Another Minister, Galla Aruna, and her industrialist son, Galla Jaydeva, too have followed suit. “Several Congress leaders wish to join the TDP, disappointed with the way the party unilaterally went ahead with bifurcation without consulting the stakeholders,” Chandrababu Naidu said. Most of the 17 MLAs who were with Chiranjeevi’s Praja Rajyam Party before it merged with the Congress have returned to the TDP. The YSRCP, too, has attracted a number of MPs and MLAs. Former Revenue Minister Dharmana Prasada Rao and a dozen other Congress legislators have joined the YSRCP.

There are two ways of looking at why leaders are gravitating towards these two parties that are expected to share the Congress vote. The YSRCP has the distinct advantage of having made a U-turn on the Telangana issue and openly coming in support of a united Andhra Pradesh for which the people of Seemandhra were agitating all along. YSRCP chief Y.S. Jagan Mohan Reddy is a young and dynamic leader, and notwithstanding the slew of Central Bureau of Investigation cases he has been facing, people see him as the heir to the political legacy of his father, Dr Y.S. Rajasekhara Reddy, and all the populist schemes he had initiated. Some people feel he should be given a chance to lead the State at least once.

On the other hand Chandrababu Naidu, is seen as an old warhorse who can change the development landscape of Seemandhra, or the residual Andhra Pradesh, and a new capital, much the same way he did in the case of Hyderabad. But it has to be seen how he will overcome the grouse nurtured by a section of the people of Seemandhra that he continued with his equal justice formula instead of throwing his weight fully behind them and the region to which he belonged.

Not surprisingly, Kiran Kumar Reddy announced, after much dilly-dallying, a new political party in Seemandhra to try and fill the political vacuum created by the near rejection of the Congress by the people and the ambivalent stand taken by the TDP and the YSRCP. “We are launching a new political party to provide Telugus a platform to protect their pride and safeguard their interests,” he declared, indicating that he wanted to hijack partly the TDP plank. But more than the TDP’s, his party could cut into the traditional vote of a beleaguered Congress and the Reddy community vote of the YSRCP.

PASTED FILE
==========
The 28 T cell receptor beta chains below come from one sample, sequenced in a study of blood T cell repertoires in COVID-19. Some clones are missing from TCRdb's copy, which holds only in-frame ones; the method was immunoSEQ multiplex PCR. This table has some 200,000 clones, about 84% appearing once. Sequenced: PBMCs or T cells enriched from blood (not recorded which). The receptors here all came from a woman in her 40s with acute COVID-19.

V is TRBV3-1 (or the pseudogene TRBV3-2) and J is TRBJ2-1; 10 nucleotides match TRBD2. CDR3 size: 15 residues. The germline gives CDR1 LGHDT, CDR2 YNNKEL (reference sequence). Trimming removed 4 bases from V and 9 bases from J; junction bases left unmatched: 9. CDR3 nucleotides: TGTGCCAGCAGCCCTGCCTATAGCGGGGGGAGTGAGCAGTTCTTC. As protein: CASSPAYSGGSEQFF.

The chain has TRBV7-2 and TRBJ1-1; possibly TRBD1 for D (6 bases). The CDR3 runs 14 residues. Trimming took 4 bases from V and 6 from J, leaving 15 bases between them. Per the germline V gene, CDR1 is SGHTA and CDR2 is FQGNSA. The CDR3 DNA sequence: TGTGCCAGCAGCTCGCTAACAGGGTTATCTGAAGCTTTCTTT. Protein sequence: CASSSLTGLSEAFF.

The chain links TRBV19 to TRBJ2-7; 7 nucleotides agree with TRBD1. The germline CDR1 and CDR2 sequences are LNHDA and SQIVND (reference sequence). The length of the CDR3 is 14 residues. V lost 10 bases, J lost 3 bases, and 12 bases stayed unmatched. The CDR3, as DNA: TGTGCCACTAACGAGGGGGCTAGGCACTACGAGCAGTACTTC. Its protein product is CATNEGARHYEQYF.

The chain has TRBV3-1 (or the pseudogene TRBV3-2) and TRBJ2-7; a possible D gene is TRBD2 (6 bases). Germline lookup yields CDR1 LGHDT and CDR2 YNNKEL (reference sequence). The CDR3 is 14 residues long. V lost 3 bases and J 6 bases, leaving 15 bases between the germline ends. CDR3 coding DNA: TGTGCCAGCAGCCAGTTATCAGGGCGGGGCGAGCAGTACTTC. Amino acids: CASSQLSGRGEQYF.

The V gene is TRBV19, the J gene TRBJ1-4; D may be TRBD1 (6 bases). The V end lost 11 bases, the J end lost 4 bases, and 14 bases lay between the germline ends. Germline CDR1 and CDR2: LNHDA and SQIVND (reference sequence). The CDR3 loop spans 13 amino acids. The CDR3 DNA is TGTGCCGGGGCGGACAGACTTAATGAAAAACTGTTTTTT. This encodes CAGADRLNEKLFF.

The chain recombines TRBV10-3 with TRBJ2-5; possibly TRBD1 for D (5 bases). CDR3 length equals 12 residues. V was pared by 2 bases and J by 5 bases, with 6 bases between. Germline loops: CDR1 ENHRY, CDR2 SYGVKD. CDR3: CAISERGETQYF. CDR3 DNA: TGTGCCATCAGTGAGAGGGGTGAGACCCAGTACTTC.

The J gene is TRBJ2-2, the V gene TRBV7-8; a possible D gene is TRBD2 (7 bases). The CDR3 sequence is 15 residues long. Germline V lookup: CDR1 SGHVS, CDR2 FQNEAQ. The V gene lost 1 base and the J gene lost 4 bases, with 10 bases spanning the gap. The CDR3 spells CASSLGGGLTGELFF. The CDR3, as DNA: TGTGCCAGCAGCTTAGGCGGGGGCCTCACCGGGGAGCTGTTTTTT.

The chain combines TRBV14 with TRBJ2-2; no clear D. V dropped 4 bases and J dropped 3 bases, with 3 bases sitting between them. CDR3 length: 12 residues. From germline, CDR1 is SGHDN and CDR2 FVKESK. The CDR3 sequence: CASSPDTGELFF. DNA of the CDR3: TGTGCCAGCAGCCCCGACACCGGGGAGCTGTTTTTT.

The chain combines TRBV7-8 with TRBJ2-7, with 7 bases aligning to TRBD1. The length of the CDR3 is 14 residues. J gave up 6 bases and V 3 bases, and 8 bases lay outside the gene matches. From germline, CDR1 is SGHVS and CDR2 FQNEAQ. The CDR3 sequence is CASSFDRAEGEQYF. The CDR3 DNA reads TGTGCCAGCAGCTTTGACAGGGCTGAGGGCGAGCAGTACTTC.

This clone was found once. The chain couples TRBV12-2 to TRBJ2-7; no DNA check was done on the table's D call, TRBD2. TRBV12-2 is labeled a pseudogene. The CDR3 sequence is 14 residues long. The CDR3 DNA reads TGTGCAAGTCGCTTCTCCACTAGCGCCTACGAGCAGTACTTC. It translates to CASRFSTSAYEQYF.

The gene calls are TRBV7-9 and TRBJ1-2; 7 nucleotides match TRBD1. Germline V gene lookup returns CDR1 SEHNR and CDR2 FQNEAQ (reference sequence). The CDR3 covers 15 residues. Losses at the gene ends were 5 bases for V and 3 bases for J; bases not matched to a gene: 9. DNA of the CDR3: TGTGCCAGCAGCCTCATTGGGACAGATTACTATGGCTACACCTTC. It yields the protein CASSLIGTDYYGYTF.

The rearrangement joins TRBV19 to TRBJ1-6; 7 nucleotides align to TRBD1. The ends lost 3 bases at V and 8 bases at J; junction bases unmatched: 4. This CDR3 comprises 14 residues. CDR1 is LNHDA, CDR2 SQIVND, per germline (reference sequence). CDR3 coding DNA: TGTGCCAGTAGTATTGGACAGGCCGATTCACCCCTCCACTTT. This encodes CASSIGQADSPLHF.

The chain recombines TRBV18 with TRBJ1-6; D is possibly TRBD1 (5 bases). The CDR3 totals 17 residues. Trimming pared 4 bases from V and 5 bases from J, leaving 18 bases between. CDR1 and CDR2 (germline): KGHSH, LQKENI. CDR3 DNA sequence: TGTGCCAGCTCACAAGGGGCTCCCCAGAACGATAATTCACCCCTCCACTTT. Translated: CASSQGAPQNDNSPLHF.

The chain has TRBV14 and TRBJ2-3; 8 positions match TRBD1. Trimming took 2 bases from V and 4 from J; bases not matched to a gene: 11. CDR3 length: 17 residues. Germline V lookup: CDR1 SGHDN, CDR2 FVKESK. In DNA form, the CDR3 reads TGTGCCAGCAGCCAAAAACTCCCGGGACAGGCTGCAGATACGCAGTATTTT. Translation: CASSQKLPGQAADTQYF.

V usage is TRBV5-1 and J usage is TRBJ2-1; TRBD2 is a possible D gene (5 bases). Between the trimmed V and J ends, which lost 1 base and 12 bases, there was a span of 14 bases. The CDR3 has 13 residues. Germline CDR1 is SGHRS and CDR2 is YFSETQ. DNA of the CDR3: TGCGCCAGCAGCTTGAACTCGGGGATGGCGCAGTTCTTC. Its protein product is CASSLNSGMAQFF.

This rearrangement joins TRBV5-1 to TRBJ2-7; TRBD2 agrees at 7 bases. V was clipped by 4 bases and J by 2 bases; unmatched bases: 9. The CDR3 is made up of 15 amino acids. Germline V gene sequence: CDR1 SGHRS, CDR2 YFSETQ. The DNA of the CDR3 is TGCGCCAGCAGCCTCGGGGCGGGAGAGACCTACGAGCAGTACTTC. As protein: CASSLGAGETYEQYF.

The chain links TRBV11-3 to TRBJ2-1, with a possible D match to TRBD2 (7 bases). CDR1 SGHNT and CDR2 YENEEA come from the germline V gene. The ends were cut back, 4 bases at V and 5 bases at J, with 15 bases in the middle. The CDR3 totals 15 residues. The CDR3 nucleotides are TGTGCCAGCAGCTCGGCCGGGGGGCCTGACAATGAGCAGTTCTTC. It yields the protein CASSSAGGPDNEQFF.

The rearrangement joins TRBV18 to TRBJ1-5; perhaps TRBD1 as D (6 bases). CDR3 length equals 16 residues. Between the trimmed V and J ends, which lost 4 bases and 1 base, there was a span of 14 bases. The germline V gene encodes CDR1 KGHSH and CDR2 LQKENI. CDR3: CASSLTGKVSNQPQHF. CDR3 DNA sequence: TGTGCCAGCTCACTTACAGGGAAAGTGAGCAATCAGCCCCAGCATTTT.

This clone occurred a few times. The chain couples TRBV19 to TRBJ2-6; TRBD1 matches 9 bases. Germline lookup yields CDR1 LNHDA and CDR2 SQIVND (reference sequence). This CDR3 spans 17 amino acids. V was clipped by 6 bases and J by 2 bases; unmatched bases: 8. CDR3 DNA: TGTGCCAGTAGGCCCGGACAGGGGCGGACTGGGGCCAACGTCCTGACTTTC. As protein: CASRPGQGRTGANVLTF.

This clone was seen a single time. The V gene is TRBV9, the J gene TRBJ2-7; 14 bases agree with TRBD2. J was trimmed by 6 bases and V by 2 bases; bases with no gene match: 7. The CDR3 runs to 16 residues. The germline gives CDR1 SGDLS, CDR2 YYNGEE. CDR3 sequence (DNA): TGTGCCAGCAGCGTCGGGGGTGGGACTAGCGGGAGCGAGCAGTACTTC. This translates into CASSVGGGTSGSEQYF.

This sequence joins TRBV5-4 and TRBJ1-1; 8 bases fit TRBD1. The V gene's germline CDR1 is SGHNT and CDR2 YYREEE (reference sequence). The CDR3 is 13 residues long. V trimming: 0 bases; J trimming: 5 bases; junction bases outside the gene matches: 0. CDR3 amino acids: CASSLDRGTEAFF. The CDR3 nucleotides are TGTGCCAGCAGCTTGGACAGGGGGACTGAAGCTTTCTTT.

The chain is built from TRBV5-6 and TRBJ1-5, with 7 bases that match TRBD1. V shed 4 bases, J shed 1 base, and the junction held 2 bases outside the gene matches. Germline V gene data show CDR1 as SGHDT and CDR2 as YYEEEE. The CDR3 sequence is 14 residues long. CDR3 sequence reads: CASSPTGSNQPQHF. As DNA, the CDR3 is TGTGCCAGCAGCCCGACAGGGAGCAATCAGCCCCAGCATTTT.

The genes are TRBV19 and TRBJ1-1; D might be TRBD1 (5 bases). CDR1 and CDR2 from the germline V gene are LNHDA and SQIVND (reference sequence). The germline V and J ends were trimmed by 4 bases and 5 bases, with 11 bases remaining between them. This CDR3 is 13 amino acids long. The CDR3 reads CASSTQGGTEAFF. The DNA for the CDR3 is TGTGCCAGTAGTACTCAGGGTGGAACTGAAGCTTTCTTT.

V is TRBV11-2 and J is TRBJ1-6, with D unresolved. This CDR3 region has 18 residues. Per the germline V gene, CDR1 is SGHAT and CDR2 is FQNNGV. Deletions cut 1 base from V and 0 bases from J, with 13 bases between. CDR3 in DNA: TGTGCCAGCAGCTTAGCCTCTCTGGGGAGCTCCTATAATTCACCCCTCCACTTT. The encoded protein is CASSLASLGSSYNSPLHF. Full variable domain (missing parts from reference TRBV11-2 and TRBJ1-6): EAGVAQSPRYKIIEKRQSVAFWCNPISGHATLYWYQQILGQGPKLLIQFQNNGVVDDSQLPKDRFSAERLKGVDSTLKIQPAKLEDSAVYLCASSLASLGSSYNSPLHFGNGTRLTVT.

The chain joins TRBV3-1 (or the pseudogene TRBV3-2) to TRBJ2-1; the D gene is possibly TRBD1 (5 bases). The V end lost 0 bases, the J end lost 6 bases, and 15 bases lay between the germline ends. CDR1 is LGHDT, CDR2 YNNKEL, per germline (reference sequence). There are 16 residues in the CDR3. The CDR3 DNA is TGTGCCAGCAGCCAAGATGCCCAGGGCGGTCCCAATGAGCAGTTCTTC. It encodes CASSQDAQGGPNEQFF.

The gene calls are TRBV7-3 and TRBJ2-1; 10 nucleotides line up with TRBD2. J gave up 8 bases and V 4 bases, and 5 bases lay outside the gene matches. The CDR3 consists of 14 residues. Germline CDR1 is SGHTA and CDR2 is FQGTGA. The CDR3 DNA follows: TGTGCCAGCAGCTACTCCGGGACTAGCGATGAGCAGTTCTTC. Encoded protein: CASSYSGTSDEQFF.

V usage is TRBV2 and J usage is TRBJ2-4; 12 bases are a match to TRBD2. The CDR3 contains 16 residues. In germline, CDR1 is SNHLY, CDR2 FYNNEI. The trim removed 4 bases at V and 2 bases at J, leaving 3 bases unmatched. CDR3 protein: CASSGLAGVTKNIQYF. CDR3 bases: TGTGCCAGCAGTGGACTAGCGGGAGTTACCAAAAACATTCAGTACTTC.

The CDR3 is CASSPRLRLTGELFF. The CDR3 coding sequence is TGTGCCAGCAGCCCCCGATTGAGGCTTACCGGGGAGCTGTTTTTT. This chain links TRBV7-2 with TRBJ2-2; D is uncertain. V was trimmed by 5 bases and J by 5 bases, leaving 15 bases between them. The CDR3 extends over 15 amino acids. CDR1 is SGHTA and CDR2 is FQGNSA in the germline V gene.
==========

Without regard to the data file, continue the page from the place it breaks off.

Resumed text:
When he announced the launch of the new party, he was accompanied by the expelled Congress MPs Lagadapati Rajagopal, Sabbam Hari, G.V. Harsha Kumar and A. Saipratap, and one former Minister from his Cabinet, Pithani Satyanarayana. Apparently, he could not succeed in persuading many of the Congress MLAs that the party he was floating could be a viable alternative to the Congress.

Many observers feel that if he had resigned soon after the CWC decision to create Telangana State his word would have carried more weight. Nevertheless, he is trying hard to convince the aggrieved people of Seemandhra by approaching the Supreme Court against the bifurcation on the grounds that “it is in breach of federalism, one of the basic features of the Constitution and it is politically motivated”.

Many others also see political opportunity in the aftermath of the bifurcation. The Telugu film star Pavan Kalyan hinted at launching a party, forgetting the disastrous end his elder brother’s PRP met. Manda Krishna, leader of the Madigas, a dominant Dalit community in Telangana, joined the bandwagon of those raring to start a new political party. Having supported the united Andhra Pradesh cause, the Majlis-e-Ittehadul Muslimeen, until now confined to Hyderabad, wants to expand its base to Seemandhra.

Having supported the AP Reorganisation Bill, the BJP hopes to consolidate its position in Telangana and go with the TDP despite stiff opposition from its State leadership. The differences were such that the party’s prime ministerial candidate Narendra Modi had to intervene and settle the issue in favour of a seat-sharing arrangement with the TDP.

Many other leaders have chosen greener pastures, the significant one being Union Minister Purandeswari, who crossed over to the BJP expecting to retain her Visakhapatnam seat. Her move has come as a big surprise, as the BJP is perceived as another villain of the piece by the people of Seemandhra for the way it lent support to the Bill in Parliament. Post-bifurcation, several such crossovers and surprises are expected.